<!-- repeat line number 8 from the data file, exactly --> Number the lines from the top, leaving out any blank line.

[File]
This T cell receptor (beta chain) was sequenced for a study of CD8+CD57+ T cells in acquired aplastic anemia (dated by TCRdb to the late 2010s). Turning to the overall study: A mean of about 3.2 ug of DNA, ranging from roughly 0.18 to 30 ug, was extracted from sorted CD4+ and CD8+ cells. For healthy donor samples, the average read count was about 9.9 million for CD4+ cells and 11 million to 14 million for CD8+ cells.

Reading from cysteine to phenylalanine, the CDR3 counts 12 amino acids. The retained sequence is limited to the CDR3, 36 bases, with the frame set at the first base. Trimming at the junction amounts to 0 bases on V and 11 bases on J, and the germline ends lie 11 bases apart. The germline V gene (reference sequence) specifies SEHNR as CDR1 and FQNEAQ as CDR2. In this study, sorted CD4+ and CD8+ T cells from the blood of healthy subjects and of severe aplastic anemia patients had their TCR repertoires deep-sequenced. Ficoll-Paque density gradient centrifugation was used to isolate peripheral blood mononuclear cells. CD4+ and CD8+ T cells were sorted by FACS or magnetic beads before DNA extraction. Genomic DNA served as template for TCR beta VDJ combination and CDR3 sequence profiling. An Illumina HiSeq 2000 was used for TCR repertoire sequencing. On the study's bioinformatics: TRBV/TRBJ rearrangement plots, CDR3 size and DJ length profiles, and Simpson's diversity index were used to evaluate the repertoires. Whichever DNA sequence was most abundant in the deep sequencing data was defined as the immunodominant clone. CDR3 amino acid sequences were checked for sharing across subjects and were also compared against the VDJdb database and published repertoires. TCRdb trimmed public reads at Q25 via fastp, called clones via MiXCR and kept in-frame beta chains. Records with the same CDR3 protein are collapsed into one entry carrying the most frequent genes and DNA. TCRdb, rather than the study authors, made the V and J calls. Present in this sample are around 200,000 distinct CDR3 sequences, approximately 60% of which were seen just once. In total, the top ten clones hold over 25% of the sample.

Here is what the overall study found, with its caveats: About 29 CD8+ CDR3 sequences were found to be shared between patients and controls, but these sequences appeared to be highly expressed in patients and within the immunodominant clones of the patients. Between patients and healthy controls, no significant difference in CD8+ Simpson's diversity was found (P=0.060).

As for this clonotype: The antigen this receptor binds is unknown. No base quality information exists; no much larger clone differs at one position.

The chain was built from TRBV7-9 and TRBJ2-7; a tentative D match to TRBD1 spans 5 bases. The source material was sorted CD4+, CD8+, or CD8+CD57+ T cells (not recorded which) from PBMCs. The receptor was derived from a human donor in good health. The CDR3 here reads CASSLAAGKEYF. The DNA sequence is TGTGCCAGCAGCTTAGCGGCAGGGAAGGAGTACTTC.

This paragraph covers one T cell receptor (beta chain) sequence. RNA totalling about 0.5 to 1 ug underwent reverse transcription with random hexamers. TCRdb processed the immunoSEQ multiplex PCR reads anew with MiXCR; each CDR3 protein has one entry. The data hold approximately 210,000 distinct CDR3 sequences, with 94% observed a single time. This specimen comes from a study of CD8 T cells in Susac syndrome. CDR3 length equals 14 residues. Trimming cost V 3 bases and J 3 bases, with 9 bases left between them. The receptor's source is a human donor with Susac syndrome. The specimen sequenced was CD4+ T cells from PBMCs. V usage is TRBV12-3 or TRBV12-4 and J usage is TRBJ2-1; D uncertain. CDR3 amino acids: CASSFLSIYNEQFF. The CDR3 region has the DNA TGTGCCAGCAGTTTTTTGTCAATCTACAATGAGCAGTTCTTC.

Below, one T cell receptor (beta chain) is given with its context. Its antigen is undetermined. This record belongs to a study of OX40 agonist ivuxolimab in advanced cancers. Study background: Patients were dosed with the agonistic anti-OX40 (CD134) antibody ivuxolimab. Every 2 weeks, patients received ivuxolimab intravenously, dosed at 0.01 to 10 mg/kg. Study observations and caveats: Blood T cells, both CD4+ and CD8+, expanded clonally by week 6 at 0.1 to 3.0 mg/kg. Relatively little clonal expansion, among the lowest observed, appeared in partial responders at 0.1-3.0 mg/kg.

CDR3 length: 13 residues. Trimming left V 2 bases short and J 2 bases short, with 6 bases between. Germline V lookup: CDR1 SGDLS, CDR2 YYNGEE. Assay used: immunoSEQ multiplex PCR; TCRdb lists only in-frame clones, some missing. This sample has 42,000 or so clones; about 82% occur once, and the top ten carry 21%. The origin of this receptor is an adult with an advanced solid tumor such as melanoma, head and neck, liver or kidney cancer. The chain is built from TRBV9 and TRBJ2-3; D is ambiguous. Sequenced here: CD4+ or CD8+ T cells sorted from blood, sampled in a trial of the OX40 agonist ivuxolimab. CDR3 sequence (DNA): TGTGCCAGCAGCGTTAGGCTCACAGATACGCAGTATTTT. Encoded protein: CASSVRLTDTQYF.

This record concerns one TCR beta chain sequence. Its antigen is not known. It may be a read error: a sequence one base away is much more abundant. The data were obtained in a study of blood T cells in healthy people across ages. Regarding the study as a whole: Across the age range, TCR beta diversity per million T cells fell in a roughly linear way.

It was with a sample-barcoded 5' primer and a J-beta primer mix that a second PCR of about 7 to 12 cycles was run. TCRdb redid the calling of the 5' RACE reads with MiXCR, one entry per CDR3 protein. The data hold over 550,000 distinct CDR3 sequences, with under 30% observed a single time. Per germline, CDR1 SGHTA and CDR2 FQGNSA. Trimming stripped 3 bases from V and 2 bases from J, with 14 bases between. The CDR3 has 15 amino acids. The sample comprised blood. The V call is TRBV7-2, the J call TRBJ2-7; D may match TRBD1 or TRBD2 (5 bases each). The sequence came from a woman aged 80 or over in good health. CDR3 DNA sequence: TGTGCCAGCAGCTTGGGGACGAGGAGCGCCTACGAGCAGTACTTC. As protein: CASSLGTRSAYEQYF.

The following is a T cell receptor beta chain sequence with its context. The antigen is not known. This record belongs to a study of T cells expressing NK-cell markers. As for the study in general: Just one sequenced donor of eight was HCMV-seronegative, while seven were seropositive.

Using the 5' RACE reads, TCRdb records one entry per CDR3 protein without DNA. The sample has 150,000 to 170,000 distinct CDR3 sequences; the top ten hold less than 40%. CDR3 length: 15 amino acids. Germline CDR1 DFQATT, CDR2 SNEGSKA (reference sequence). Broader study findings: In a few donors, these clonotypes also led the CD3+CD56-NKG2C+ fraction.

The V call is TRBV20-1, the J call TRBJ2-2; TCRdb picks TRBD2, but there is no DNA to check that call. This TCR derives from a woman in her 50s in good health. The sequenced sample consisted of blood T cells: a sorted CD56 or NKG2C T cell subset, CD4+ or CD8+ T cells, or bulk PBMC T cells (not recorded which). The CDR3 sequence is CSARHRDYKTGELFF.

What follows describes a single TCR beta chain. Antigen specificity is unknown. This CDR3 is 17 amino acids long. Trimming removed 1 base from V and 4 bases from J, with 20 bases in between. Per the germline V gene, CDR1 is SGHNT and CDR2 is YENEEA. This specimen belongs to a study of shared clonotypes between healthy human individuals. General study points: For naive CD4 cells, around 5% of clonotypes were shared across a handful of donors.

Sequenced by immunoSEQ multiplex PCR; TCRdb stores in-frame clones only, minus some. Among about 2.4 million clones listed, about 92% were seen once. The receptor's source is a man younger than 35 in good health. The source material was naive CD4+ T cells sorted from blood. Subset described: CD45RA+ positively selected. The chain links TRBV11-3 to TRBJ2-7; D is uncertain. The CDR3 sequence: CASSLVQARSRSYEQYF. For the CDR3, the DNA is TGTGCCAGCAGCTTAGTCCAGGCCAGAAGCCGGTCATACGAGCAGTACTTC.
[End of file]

CDR3 length: 13 residues. Trimming left V 2 bases short and J 2 bases short, with 6 bases between. Germline V lookup: CDR1 SGDLS, CDR2 YYNGEE. Assay used: immunoSEQ multiplex PCR; TCRdb lists only in-frame clones, some missing. This sample has 42,000 or so clones; about 82% occur once, and the top ten carry 21%. The origin of this receptor is an adult with an advanced solid tumor such as melanoma, head and neck, liver or kidney cancer. The chain is built from TRBV9 and TRBJ2-3; D is ambiguous. Sequenced here: CD4+ or CD8+ T cells sorted from blood, sampled in a trial of the OX40 agonist ivuxolimab. CDR3 sequence (DNA): TGTGCCAGCAGCGTTAGGCTCACAGATACGCAGTATTTT. Encoded protein: CASSVRLTDTQYF.